editorial
Volume 27, Number 3

The Importance of Immigration to All Americans

Fred Schepartz

I am a Jew.

I am a second-generation American.

The ability to immigrate to this country has been very important to my family.

My father’s parents were both immigrants.

My mother’s parents were both immigrants.

My father’s parents arrived in this country when they were very young. One came from Lithuania. The other came from Russia, somewhere near Odessa.

My mother’s parents came here as young adults. Their stories are a bit more colorful than the stories of my father’s parents’ immigration.

They were born and raised in a village somewhere between Odessa and Kiev. My grandfather deserted from the Czar’s army. He had been stationed in a town that he liked. He asked permission to stay there permanently, but was told no. Because he was a Jew. Also, he saw the handwriting on the wall, that World War I was inevitable.

So, he deserted, found his way to the United States and sent for my grandmother.

Fast-forward 60 years. My parents get a call out of the blue that a cousin had arrived in the United States. He was from a branch of my maternal grandmother’s family that we had largely lost track of. And suddenly, there he was, all the way from Odessa.

Eventually, he became an American citizen and managed to pull whatever strings and pay whatever bribes to bring his parents over as well.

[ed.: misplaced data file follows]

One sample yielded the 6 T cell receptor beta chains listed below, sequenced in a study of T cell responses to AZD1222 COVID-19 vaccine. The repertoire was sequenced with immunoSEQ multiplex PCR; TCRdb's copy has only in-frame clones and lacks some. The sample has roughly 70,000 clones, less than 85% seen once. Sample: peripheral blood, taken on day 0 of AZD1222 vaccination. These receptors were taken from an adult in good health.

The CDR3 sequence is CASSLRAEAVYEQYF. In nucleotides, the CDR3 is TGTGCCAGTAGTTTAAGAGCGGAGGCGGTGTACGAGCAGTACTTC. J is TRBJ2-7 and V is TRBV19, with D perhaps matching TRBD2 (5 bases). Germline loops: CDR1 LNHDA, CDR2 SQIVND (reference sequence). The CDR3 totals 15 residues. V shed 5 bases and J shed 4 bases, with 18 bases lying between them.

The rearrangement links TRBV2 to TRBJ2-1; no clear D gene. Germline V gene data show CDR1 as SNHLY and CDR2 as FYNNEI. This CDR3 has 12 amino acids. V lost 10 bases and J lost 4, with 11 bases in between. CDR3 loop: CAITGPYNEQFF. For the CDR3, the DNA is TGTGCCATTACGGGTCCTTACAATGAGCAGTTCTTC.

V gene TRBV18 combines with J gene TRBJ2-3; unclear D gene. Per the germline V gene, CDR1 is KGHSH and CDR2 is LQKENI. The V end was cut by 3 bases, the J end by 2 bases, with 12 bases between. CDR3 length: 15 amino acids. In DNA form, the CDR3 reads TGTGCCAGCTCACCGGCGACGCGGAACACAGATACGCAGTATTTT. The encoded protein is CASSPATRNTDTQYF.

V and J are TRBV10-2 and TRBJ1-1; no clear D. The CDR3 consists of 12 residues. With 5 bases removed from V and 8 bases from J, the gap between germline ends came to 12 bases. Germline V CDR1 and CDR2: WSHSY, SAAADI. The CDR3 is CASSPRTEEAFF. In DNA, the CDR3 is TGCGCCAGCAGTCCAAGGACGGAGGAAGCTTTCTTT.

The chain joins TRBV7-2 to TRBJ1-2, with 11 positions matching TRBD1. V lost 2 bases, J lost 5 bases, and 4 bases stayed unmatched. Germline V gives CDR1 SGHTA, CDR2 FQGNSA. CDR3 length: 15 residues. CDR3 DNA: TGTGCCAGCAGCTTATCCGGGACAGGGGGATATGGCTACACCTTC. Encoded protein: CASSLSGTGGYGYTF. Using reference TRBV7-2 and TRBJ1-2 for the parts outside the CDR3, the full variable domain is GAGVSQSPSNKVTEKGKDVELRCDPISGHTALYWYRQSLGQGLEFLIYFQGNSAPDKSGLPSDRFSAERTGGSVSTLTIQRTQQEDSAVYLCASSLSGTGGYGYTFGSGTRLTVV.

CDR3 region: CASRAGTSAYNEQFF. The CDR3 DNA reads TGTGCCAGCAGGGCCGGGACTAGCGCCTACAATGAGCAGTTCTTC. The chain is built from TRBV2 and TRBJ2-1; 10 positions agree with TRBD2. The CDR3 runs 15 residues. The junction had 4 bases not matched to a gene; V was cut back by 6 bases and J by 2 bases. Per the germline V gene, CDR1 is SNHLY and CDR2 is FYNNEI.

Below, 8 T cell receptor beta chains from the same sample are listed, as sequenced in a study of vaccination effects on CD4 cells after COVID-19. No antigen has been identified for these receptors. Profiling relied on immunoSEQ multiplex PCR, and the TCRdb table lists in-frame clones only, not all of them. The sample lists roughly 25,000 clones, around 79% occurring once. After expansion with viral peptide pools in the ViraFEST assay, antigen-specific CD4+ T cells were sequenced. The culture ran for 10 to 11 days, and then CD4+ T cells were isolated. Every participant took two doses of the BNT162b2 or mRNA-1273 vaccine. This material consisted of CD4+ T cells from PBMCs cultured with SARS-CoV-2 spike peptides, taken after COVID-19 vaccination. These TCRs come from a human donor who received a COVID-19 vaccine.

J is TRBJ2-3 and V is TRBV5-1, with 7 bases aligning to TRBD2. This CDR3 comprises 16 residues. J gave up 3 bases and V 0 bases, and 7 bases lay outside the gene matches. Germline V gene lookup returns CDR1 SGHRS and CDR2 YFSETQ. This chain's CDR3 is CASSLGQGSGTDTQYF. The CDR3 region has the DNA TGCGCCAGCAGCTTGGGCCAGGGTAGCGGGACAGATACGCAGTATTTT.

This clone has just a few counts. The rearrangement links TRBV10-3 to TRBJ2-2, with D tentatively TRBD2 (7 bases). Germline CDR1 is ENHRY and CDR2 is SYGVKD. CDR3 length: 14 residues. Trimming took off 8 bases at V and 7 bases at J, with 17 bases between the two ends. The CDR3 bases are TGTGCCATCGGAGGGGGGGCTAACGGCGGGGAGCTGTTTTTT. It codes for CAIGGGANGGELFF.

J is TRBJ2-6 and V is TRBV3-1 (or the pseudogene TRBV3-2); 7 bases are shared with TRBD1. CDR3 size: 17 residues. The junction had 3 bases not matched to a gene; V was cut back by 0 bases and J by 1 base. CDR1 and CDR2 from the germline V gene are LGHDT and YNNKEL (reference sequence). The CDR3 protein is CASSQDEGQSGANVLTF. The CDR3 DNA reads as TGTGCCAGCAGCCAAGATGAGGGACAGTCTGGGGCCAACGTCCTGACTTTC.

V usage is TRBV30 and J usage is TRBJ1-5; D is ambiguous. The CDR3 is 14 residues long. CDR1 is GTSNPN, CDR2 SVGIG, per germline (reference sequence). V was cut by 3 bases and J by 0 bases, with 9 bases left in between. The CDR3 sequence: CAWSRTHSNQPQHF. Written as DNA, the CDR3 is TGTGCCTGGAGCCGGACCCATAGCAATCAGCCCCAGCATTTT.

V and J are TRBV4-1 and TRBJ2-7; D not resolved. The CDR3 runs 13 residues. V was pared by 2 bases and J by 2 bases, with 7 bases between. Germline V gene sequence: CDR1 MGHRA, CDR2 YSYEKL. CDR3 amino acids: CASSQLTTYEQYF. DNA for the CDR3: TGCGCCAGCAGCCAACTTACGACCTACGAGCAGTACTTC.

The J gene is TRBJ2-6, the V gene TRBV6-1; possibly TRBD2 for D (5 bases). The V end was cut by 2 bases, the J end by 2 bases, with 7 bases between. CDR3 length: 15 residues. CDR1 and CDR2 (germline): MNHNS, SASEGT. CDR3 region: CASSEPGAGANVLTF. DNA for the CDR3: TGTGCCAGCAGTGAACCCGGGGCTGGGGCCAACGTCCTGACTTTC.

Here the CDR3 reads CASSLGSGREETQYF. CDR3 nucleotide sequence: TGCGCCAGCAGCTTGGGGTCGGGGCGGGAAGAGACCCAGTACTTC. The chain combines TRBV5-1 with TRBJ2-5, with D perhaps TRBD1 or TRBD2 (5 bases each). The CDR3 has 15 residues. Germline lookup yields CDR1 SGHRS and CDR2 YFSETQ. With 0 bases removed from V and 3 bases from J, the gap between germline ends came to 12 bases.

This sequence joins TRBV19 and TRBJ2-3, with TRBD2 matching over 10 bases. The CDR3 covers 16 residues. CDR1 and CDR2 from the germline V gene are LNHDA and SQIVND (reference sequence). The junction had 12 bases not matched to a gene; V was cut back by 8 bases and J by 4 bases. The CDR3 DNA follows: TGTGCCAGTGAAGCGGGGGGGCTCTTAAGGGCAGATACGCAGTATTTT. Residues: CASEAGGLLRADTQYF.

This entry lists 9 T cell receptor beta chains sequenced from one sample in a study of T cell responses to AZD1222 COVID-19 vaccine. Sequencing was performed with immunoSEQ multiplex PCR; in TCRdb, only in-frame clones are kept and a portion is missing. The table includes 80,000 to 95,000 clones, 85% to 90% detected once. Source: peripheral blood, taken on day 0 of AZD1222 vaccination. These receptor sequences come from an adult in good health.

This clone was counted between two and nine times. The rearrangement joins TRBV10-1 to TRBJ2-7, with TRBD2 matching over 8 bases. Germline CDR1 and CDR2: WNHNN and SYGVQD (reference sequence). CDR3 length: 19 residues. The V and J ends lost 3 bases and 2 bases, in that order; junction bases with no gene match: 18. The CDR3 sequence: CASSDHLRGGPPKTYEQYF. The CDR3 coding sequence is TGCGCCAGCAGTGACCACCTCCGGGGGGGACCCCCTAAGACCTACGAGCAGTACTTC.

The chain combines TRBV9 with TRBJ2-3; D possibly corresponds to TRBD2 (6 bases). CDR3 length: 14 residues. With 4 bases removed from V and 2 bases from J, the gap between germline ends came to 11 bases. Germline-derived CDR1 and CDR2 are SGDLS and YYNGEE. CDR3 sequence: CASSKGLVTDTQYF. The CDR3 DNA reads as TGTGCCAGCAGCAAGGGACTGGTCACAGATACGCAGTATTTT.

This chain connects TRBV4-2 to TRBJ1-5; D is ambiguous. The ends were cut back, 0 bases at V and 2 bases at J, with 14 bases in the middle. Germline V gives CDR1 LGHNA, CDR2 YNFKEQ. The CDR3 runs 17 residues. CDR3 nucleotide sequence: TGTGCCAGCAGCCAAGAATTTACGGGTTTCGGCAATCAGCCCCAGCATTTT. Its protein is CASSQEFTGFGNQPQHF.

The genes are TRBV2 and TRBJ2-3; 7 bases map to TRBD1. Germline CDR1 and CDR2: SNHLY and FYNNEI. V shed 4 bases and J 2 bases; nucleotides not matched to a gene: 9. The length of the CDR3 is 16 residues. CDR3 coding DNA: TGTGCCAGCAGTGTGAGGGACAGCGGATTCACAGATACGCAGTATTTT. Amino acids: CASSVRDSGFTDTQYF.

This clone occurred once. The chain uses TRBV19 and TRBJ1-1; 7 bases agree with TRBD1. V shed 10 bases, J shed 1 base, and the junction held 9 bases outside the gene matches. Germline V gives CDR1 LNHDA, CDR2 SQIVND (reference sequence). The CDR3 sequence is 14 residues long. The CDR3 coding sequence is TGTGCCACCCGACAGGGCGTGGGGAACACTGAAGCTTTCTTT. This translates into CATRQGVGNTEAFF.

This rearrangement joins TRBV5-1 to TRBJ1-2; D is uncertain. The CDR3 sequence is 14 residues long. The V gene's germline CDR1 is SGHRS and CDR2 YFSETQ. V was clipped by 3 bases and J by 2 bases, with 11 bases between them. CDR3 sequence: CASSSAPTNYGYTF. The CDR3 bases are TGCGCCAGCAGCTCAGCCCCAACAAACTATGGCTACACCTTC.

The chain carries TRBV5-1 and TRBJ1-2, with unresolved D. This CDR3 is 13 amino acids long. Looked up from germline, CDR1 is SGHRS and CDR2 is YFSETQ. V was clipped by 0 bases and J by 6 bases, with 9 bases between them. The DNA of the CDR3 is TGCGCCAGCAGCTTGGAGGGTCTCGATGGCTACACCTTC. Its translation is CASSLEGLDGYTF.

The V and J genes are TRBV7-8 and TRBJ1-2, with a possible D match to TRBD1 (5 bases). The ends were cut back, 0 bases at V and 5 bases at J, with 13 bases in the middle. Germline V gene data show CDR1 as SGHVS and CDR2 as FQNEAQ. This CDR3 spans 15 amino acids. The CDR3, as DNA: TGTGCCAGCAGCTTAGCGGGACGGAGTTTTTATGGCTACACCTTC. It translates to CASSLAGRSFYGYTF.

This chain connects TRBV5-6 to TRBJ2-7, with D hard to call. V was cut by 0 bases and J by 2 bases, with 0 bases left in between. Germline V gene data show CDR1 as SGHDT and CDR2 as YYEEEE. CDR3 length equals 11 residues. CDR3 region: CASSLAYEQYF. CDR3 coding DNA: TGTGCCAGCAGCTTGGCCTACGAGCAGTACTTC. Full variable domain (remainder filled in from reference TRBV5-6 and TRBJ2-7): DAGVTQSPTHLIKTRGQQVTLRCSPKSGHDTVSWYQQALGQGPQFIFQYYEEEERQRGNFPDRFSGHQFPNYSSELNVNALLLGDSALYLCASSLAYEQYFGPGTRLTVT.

And then in the early 1980s, some other cousins made it over here from Odessa.

All of this effort was to find a better life in the United States. Czarist Russia and the Soviet Union were two entirely different countries, but had one thing very much in common: life for Jews was difficult, if not dangerous. And both nations had another thing in common: neither liked having Jews around, but neither made it particularly easy for Jews to leave.

Like most immigrants, my cousin worked hard to build a good life for himself here. Like many immigrants, he was an entrepreneur. At least for a little while, he had an egg and dairy business before going into more conventional employment.

One cannot overstate the economic importance of immigration. Just today, I read about a study released by the Partnership for a New American Economy that found more than 13,000 immigrant entrepreneurs in Wisconsin.

This is a major economic engine for a state that has struggled economically for nearly a decade and has suffered under a governor who cares far more about union busting and pleasing billionaire backers than economic development.

Also, it should be noted that entrepreneurship allows immigrants to work and pay taxes regardless of immigration status. Thus, immigrants who cannot legally be employed can be productive and serve a positive economic purpose in our society.

More importantly, as was the case with my grandparents and my cousins, immigration provides safe harbor for people fleeing hazardous situations and circumstances.

This is also the case for refugees. In fact, for refugees, this is the crux of the matter.

It is disturbing to see the hostility toward refugees, the overwhelming majority of which are people seeking asylum from life-threatening circumstances.

Consider the Syrian Civil War. It is described as the deadliest conflict of the twenty-first century. The civilian death toll is close to a half million. That’s not just civilians caught in the crossfire. For instance, Democracy Now! recently aired an Amnesty International report about a Syrian government military prison where 13,000 civilians were hanged.